The Movie Waffler New Release Review [Shudder] - DARK GLASSES | The Movie Waffler

New Release Review [Shudder] - DARK GLASSES

dark glasses review
A blind prostitute is targeted by a killer.

Review by Eric Hillis

Directed by: Dario Argento

Starring: Ilenia Pastorelli, Xinyu Zhang, Asia Argento, Andrea Gherpelli, Mario Pirrello, Maria Rosaria Russo

dark glasses poster

I can't think of another great filmmaker who has experienced such a sharp decline as Dario Argento. You have to go back to 1987's Opera for his last great work, and to his 2005 TV movie Do You Like Hitchcock for his last remotely watchable effort. In the years since he's given us Mother of Tears (the almost blasphemously bad follow-up to Suspiria and Inferno), Giallo (an insult to the sub-genre it takes its title from) and Dracula 3D (one of the worst adaptations of Bram Stoker's novel ever filmed), so it's fair to say even his most ardent fans have written him off by this point.

dark glasses review

As such, it was with a heavy heart that I sat down to watch his latest, Dark Glasses. Pitched as a Rome-set giallo, if ever there was an opportunity for a return to form, this was it. But, of course, this won’t be a return to form, will it? Five minutes in, I began to wonder if maybe this was indeed a return to form. Argento opens his latest with an Antonioni-esque sequence that's the best thing he's constructed since Opera. Our heroine, prostitute Diana (Ilenia Pastorelli), is driving along when she notices people gathered in the streets staring at the sky through sheets of darkened material. Walking through a park, she realises it's an eclipse, but she looks at the sun and damages her eyes before donning a pair of shades. The sequence is filled with an eerie dread, and it harks back to the sense you get from Antonioni's films that his protagonists are living in a world of their own, and was likely conceived as an homage to L'Eclisse.

Oddly, it's not this incident that leaves Diana blinded, but a subsequent car crash she's involved in as she flees the mysterious driver of a white van who has been killing sex workers in the city. The other car involved in the collision contained a Chinese couple and their young son, Chin (Xinyu Zhang). With his father killed and his mother in a coma, Chin is sent to an orphanage. Diana is left blinded and returns home, acquiring a guide dog and a home helper played by Asia Argento. Through some clumsy storytelling, Diana and Chin end up living together, with the former carrying on her business with the kid under her roof and dressing wildly inappropriately in his company (though the kid's probably not complaining).

dark glasses review

The dynamic between Diana and Chin is essentially a half-baked rehash of that found in his second film, The Cat o' Nine Tails, in which Karl Malden played a blind man who teams up with his young niece to solve a series of murders. As goofy as the set-up is, there's a certain innocent charm to the found family of Diana, Chin and their faithful hound. It's just as well, because we spend a surprising amount of time in their company, rather than being treated to the sort of murder sequences we expect from a giallo.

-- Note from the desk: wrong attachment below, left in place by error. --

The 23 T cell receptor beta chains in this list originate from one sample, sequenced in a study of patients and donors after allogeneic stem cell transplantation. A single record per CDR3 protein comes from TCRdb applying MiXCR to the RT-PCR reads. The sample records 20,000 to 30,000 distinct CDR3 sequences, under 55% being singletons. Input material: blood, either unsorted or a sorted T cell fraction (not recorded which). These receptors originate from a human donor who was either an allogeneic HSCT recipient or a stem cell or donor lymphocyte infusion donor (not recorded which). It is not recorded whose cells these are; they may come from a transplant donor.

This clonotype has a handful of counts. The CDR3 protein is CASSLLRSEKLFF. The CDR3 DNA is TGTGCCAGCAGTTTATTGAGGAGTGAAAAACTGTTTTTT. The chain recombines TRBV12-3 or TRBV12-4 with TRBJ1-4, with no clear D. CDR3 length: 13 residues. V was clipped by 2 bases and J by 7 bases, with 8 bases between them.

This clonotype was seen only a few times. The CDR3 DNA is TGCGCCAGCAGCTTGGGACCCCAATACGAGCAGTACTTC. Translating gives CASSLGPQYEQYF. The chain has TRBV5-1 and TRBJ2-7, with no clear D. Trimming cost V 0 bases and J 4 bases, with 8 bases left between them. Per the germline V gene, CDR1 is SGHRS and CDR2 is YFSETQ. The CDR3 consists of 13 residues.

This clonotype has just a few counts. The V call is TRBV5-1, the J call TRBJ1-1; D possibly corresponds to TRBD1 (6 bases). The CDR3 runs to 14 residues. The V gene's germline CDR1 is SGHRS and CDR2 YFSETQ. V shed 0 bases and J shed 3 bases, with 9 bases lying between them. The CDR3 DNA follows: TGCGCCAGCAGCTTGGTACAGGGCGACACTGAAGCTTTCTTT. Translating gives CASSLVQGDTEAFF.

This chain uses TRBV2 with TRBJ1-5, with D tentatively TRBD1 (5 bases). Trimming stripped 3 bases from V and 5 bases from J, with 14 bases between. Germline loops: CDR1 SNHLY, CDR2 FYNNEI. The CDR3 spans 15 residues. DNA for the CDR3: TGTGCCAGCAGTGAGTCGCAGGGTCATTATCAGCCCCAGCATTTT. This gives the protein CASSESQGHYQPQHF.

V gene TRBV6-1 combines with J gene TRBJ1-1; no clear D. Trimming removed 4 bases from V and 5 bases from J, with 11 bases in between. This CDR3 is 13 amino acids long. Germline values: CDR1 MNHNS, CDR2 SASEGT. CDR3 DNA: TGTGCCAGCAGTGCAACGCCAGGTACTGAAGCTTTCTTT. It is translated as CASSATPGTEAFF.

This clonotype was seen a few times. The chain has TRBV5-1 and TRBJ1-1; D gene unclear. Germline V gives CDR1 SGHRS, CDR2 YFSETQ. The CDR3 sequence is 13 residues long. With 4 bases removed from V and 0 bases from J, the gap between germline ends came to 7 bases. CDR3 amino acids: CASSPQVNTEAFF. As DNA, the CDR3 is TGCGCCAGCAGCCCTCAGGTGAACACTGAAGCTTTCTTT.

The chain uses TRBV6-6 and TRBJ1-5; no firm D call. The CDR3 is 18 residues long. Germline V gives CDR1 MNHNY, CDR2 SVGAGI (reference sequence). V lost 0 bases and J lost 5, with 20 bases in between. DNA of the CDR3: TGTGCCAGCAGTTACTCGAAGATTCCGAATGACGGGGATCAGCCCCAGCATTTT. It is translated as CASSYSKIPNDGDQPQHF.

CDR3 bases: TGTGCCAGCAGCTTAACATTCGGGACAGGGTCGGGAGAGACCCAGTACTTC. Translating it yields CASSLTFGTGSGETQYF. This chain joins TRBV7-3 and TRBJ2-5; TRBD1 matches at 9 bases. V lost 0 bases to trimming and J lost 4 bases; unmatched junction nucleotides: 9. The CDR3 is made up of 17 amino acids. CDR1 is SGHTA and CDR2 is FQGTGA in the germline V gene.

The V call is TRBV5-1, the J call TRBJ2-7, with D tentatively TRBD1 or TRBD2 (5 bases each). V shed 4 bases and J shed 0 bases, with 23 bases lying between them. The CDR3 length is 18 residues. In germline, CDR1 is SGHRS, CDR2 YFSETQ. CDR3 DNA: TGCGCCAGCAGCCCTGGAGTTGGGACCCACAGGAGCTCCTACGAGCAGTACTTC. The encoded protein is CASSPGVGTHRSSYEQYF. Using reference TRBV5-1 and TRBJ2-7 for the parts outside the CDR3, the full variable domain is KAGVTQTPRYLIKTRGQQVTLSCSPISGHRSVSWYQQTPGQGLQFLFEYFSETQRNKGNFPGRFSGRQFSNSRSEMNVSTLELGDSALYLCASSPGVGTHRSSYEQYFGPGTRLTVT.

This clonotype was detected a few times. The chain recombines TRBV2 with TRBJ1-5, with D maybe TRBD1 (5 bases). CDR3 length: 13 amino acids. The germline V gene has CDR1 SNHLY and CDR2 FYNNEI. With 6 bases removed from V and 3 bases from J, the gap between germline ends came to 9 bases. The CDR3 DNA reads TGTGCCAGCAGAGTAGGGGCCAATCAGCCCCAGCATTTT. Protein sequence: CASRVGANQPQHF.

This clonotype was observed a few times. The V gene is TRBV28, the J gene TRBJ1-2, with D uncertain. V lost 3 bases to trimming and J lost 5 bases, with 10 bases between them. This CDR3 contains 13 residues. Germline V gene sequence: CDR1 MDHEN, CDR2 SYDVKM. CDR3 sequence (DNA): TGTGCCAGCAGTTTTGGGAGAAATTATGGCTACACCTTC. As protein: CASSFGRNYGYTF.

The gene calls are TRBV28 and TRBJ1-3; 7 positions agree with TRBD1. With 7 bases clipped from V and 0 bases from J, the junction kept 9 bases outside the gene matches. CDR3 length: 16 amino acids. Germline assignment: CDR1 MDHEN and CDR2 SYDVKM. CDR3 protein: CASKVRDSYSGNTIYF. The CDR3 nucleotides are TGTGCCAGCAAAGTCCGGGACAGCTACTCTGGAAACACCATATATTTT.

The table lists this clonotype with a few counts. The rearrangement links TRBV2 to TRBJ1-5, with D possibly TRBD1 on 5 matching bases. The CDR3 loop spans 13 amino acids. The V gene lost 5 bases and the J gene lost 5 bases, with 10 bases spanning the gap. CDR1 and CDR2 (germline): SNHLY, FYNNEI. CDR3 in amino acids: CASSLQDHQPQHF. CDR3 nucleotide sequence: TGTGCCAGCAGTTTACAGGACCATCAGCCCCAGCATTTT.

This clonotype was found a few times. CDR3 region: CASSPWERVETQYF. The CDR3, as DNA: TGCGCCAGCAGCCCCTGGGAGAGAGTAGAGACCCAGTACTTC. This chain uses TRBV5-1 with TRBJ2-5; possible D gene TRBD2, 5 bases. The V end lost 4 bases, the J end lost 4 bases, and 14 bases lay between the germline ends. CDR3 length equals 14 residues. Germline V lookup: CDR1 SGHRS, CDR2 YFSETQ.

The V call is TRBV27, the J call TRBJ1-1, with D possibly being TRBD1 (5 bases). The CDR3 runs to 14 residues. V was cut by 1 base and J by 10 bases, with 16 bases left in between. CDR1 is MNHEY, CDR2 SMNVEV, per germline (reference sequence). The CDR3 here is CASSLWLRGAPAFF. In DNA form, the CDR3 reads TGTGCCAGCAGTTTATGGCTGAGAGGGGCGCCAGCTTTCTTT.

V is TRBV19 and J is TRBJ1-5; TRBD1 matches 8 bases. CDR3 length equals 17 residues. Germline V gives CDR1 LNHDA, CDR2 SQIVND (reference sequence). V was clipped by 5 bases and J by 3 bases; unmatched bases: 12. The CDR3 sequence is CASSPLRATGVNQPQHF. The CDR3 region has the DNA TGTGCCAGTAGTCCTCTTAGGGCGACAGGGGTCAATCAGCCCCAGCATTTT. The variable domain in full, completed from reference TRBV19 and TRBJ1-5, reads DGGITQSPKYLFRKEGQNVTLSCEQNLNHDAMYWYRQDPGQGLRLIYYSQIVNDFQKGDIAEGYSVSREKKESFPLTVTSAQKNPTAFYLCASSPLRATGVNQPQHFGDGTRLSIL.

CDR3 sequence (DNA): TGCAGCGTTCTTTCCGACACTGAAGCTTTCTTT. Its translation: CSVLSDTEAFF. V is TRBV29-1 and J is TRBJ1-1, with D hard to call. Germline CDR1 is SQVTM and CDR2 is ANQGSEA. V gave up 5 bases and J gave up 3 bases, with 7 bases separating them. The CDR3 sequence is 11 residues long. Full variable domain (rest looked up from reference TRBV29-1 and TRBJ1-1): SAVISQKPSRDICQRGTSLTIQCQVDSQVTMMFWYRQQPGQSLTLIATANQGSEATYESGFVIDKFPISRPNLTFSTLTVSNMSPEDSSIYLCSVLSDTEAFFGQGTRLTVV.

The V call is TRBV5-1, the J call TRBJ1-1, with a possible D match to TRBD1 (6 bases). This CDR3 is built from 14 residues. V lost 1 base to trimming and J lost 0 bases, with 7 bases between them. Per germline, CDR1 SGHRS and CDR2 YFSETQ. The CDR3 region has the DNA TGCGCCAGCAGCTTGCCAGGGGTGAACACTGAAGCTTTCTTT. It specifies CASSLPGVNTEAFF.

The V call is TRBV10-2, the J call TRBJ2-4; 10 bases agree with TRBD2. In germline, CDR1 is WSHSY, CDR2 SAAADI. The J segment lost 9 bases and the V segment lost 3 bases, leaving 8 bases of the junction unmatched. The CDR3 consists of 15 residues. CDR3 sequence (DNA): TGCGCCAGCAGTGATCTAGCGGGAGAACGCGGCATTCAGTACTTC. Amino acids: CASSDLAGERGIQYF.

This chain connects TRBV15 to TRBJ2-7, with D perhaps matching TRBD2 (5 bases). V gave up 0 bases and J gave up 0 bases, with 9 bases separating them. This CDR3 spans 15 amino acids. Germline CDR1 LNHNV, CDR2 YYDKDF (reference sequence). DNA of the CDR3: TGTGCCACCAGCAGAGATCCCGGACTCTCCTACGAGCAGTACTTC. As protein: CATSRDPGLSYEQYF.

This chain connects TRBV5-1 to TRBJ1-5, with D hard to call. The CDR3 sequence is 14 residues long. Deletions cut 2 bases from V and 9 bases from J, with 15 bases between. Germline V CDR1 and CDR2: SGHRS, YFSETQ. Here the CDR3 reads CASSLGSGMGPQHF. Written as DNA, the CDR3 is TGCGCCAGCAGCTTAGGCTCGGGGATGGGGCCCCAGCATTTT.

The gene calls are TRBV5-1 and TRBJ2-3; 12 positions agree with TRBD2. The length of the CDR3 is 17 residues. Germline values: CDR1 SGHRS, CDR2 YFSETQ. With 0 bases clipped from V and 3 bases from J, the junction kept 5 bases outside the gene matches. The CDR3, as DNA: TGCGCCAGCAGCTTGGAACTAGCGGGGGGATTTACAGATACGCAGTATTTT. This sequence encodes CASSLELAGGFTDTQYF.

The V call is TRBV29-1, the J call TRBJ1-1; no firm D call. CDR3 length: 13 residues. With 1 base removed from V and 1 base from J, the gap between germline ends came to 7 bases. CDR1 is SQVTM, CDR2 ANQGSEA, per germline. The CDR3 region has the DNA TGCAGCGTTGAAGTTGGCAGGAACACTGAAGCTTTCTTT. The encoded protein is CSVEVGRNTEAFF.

Despite its Roman setting and its well-worn theme of women being brutally murdered by an unseen assailant, Dark Glasses doesn't fit neatly into the classification of giallo. That label generally implies a whodunit element, but Argento reveals the killer's identity early on and the film's second half evolves into a chase thriller. With our heroes fleeing the killer and leaving the city for the countryside, the film begins to resemble something closer to Ozploitation than classic Italian thrillers, right down to an ineptly staged sequence involving an attack by water snakes that will have viewers laughing unintentionally.

dark glasses review

It all leads to an underwhelming climax and an oddly melancholy final note that I suspect was meant to evoke sympathy but instead plays like a filmmaker's act of cruelty on a character of his creation. What's most surprising about Dark Glasses is that the most successful aspect of the film is its central character dynamic, which despite some dodgy acting by Pastorelli and Zhang, is quite engaging if hard to swallow. If you've been watching Argento's films over the last three decades it's no surprise that the staging of the violence is the film's weakest aspect, dogged by cheap looking effects and awkward editing. If you're a diehard Argento fan, you'll watch Dark Glasses for its dazzling opening, stick around for the charm of Diana and Chin, but leave with an all too predictable feeling that the Italian master's best days are well and truly behind him.

Dark Glasses
 is on Shudder from October 13th.

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